A lot or a little?
The parents' guide to what's in this TV show.
What parents need to know
Parents need to know that Betas is a clever sitcom set in a Silicon Valley start-up largely inhabited by young, single men, and that it has a frat-house vibe, with coworkers feeling free to refer to sex and drugs, often graphically. Most of the men on Betas are on the make; women are mostly secondary characters and love interests. The camera often leers at the women on the show, too, panning up their bodies. Some of the characters on Betas care deeply about their work, but it's mostly as a means for "success" as defined by money and power. Viewers also will hear a lot of rough language, with many four-letter words and sexual jokes and innuendo. Many scenes take place in bars, with characters drinking and acting drunk and silly. Characters take prescription drugs not prescribed to them on-screen, and they refer to other pharmaceuticals casually, at work.
What's the story?
BETAS' Trey (Joe Dinicol) and Nash (Karan Soni) don't know what they're doing wrong, exactly. They have an innovative idea for a social-media-informed online-dating service, but, so far, they're still watching jealously as all around them Silicon Valley Internet companies strike it rich while their team still struggles. Powerful tech investor Murchison (Ed Begley Jr.) has infused their company with enough cash to get their product going, but it's up to Trey and Nash to steer their new enterprise to success and avoid the bad graces of Murchison's right-hand woman, Lisa (Margo Harshman). Meanwhile, at work, resident old-man-at-35 Hobbes (Jon Daly) is thisclose to not making this month's rent, but he spends his free time helping nerdy-but-mighty Mitchell (Charlie Saxton) land a date with foxy coworker Mikki (Maya Erskine) and prank their fellow coworkers instead of looking for a different job.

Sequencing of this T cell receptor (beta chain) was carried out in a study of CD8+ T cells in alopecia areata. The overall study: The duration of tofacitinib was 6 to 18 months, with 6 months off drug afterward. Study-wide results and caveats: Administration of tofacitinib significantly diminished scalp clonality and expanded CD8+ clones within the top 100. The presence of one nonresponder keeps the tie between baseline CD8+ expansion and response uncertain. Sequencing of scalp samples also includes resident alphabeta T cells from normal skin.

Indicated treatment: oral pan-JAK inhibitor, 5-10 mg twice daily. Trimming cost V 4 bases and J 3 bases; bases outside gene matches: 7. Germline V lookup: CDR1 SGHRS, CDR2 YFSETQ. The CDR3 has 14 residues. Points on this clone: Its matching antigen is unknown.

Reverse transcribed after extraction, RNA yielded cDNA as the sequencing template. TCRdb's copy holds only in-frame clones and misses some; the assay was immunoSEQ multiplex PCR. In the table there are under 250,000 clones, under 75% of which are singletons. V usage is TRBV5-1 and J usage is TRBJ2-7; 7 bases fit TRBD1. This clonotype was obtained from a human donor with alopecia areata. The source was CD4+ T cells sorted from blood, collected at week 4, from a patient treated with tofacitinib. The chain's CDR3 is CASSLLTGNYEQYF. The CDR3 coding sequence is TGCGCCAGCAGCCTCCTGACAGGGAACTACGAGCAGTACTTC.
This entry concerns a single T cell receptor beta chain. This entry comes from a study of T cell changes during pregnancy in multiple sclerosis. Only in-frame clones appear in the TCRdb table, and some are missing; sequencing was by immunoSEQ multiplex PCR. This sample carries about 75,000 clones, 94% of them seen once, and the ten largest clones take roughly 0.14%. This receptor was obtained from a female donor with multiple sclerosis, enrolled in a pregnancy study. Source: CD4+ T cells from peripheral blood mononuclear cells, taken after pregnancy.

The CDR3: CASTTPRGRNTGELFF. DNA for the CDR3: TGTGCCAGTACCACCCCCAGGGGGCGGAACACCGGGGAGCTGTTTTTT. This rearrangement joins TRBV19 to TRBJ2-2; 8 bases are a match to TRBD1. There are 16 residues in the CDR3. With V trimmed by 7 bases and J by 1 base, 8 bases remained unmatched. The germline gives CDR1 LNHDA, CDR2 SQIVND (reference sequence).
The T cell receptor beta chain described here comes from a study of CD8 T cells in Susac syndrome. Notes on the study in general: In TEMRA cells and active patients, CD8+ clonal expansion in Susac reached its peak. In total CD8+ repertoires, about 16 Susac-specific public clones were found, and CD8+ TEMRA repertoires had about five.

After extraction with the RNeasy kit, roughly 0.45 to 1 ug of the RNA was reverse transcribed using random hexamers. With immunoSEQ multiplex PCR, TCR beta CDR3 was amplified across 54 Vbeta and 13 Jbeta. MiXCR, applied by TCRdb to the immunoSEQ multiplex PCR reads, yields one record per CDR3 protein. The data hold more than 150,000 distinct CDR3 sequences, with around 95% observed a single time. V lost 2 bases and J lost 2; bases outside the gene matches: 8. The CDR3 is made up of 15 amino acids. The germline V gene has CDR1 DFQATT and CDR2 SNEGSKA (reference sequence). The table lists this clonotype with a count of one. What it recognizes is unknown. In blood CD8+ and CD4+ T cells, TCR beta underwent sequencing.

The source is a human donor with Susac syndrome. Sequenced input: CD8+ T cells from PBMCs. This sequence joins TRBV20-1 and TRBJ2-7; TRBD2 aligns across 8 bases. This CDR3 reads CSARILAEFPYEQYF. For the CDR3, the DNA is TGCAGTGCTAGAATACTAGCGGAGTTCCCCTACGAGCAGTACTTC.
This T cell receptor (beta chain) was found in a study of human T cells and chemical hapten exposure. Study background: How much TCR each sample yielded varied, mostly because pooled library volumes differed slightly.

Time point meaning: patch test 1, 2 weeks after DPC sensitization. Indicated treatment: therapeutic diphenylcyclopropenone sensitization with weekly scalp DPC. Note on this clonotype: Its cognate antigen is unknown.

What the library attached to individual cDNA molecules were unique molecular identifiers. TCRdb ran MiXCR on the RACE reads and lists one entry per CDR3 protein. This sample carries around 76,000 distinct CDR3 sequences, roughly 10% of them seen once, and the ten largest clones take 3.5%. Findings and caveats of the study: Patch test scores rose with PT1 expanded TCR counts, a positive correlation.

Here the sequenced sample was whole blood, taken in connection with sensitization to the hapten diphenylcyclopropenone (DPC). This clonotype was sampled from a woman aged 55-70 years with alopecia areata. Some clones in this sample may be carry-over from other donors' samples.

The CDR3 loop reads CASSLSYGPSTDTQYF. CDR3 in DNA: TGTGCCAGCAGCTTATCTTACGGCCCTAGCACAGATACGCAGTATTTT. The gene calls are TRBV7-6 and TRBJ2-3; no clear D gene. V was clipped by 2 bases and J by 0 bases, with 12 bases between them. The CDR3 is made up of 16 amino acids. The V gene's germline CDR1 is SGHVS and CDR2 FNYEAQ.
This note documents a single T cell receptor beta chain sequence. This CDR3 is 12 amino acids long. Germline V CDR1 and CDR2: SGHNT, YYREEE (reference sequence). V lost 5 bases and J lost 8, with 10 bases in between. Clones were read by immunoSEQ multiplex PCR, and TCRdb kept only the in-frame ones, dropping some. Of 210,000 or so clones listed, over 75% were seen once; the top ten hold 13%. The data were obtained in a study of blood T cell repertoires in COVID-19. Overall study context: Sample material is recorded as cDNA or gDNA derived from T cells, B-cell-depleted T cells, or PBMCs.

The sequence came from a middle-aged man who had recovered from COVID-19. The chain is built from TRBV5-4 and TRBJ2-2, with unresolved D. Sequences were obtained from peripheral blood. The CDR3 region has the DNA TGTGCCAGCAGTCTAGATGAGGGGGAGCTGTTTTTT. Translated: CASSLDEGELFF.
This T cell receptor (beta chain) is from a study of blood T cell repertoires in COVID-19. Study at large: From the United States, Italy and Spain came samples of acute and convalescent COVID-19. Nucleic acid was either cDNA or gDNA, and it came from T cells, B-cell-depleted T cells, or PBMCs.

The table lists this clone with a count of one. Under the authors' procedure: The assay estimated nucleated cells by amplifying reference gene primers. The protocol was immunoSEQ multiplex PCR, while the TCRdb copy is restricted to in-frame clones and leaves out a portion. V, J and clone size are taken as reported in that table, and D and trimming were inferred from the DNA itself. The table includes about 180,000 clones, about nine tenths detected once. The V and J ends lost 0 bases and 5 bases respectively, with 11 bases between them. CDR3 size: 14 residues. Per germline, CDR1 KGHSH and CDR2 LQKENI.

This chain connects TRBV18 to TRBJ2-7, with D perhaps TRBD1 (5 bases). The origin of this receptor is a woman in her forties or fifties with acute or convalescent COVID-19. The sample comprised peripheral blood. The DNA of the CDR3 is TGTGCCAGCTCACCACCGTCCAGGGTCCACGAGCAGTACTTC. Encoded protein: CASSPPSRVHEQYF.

Is it any good?
Somebody who worked on Betas must have held down a stint at a Silicon Valley company, because the show gets a lot of things right: man-boys in ironic T-shirts play with Nerf guns while coworkers try desperately to concentrate underneath their headphones. The first thing a recently funded rival start-up does upon getting a round of investment capital is buy its exec staff matching shirts and stride into the local watering hole to offer Jagerbombs to everyone in the house. Note: That start-up created an app that automatically finds street-parking spaces, always at a premium in Silicon Valley's tech gulches. Yep, Betas has the inside scoop.
It's funny, too, not just in a broad-strokes sitcom way but in its finely drawn characterizations. Nash, the more neurotic of the two buddies who founded Betas' startup, psyches himself up for difficult situations by listening to The Little River Band; Trey is so awkward when approaching a woman at a bar that she calls him an "Aspie." Betas sets interesting characters afloat in a curious milieu that's very much of a particular place and time. It's worth a watch, but parents may want to watch along with teens to counter irresponsible messages as well as the show's sometimes rampant sexism and objectification of women.
Talk to your kids about ...
Families can talk about whether Betas is a realistic look at what it's like inside a start-up technology company. Do you know anyone who works for a company like this? Do they act like these characters? Do you think Betas' workplace would be a fun place to work? Why, or why not?
Have you seen other shows set in offices or workplaces? How is Betas different or the same?
Betas doesn't have a laugh track. Can you think of any shows that do? Why do you think some shows have laugh tracks and others don't?
For kids who love comedy
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Common Sense Media's unbiased ratings are created by expert reviewers and aren't influenced by the product's creators or by any of our funders, affiliates, or partners.